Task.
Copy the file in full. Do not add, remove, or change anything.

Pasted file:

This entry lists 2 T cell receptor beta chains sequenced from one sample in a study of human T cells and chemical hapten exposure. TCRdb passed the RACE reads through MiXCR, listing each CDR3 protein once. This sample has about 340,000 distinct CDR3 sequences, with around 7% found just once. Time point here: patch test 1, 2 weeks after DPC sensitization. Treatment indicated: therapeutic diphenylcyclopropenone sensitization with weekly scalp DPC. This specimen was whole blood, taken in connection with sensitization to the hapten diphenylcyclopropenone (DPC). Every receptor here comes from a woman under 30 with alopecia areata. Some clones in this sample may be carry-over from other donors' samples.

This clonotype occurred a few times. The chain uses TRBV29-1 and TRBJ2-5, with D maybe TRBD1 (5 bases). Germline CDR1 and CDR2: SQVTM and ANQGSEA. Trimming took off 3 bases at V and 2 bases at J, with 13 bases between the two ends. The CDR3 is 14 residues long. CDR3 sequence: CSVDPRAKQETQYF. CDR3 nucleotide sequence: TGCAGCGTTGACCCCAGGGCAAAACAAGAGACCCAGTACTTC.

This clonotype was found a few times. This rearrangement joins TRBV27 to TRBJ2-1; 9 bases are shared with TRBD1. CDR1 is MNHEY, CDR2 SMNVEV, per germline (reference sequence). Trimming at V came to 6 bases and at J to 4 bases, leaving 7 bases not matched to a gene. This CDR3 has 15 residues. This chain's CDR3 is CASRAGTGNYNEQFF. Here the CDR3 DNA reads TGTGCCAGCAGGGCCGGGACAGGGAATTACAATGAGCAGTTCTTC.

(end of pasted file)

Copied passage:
This entry lists 2 T cell receptor beta chains sequenced from one sample in a study of human T cells and chemical hapten exposure. TCRdb passed the RACE reads through MiXCR, listing each CDR3 protein once. This sample has about 340,000 distinct CDR3 sequences, with around 7% found just once. Time point here: patch test 1, 2 weeks after DPC sensitization. Treatment indicated: therapeutic diphenylcyclopropenone sensitization with weekly scalp DPC. This specimen was whole blood, taken in connection with sensitization to the hapten diphenylcyclopropenone (DPC). Every receptor here comes from a woman under 30 with alopecia areata. Some clones in this sample may be carry-over from other donors' samples.

This clonotype occurred a few times. The chain uses TRBV29-1 and TRBJ2-5, with D maybe TRBD1 (5 bases). Germline CDR1 and CDR2: SQVTM and ANQGSEA. Trimming took off 3 bases at V and 2 bases at J, with 13 bases between the two ends. The CDR3 is 14 residues long. CDR3 sequence: CSVDPRAKQETQYF. CDR3 nucleotide sequence: TGCAGCGTTGACCCCAGGGCAAAACAAGAGACCCAGTACTTC.

This clonotype was found a few times. This rearrangement joins TRBV27 to TRBJ2-1; 9 bases are shared with TRBD1. CDR1 is MNHEY, CDR2 SMNVEV, per germline (reference sequence). Trimming at V came to 6 bases and at J to 4 bases, leaving 7 bases not matched to a gene. This CDR3 has 15 residues. This chain's CDR3 is CASRAGTGNYNEQFF. Here the CDR3 DNA reads TGTGCCAGCAGGGCCGGGACAGGGAATTACAATGAGCAGTTCTTC.